This innovative approach facilitates the necessary linkages between the policy-making aspect and the community stakeholders to better take advantage of the many opportunities presented for appropriate training and upgrade of our human resources. It also creates an environment that allows us to better manage our human resources. It puts us in a position to more appropriately deal with problems and to match skills with economic and social needs.
The Role of the CSME
I am sure that you have all been hearing a great deal about the soon to be implemented CARICOM Single Market and Economy (CSME), which will have an important role to play in the framework I have just described. The CSME not only provides for the removal of barriers to trade in goods, but will facilitate free movement of regional services, goods, capital and people. This will allow the peoples of our Region to maximise their talents and resources, leading to greater efficiency and increased gains in economic growth as well as international competitiveness.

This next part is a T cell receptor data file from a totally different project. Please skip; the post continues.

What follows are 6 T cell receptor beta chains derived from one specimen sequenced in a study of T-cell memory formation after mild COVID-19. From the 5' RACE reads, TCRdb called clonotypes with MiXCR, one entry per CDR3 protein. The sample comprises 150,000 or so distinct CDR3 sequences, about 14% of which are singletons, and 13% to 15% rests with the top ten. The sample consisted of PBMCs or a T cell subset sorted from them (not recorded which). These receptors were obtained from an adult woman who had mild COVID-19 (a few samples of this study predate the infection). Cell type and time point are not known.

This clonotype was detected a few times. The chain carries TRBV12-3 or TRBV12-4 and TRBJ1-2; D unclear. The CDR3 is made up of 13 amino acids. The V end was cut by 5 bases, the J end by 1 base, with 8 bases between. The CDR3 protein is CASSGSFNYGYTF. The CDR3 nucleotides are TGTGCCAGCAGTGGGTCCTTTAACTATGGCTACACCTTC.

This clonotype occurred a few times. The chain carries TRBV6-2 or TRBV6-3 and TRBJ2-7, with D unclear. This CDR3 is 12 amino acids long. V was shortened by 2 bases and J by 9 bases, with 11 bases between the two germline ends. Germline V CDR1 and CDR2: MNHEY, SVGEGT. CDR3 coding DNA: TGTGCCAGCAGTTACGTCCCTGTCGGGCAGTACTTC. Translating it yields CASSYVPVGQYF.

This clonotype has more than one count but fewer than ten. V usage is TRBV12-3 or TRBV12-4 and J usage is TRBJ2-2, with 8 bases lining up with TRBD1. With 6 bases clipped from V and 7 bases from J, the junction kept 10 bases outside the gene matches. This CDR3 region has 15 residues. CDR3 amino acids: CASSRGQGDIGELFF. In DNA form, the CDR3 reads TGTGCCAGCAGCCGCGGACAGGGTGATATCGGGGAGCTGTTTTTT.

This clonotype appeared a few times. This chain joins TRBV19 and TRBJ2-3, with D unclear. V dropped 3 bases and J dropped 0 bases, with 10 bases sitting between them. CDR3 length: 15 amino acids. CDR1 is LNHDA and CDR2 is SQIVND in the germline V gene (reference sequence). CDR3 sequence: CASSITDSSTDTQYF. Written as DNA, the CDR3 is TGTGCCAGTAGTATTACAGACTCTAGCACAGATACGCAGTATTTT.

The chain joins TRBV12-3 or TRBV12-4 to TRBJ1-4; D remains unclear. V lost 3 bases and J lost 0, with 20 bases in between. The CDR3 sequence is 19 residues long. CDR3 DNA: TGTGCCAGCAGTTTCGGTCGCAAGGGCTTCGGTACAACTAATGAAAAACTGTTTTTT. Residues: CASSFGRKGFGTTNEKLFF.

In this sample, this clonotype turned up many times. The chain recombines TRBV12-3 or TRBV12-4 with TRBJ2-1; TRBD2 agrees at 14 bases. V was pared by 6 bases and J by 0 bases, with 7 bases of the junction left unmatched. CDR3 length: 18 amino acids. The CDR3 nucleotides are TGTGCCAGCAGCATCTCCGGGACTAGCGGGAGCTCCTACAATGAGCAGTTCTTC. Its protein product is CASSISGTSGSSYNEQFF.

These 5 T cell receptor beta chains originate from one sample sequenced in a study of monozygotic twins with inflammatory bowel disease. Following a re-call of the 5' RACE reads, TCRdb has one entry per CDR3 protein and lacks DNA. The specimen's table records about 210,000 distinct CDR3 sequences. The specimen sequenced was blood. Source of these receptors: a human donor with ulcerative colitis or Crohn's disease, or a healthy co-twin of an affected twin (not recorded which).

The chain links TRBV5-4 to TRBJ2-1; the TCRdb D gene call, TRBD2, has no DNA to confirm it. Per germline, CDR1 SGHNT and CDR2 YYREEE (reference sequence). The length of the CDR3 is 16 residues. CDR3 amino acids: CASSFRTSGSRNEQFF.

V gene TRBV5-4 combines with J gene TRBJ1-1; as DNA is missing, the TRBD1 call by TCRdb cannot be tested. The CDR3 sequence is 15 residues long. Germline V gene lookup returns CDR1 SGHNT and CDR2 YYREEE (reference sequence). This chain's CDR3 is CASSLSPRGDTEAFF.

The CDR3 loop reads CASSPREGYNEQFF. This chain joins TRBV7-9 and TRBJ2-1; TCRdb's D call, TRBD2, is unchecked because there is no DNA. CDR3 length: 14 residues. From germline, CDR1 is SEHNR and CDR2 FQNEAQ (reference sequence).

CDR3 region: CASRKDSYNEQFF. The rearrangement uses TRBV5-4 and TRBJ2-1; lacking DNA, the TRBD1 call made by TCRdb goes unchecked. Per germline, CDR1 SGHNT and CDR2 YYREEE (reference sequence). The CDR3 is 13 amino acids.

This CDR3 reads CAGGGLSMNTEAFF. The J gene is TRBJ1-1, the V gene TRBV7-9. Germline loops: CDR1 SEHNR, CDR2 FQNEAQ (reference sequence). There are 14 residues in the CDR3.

Ease of travel throughout the Region will bring tangible benefits:
Access to human resources is, therefore, a fundamental pillar of the CSME and, as you can imagine, will create new and rewarding options for young entrants to the world of work. It will also as open up new opportunities for employment and for re-training for our more seasoned professionals to acquire new skills. In this way, we create the type of economic and cultural linkages which hitherto have not been possible.
Notwithstanding the myriad of opportunities for social and economic advancement, it would be naïve to think that they are devoid of challenges and responsibilities. Crime and violence, a contracting labour market, drug abuse, HIV/AIDS, poverty and the brain drain from the Region, are but a few of the negatives with which we have to contend.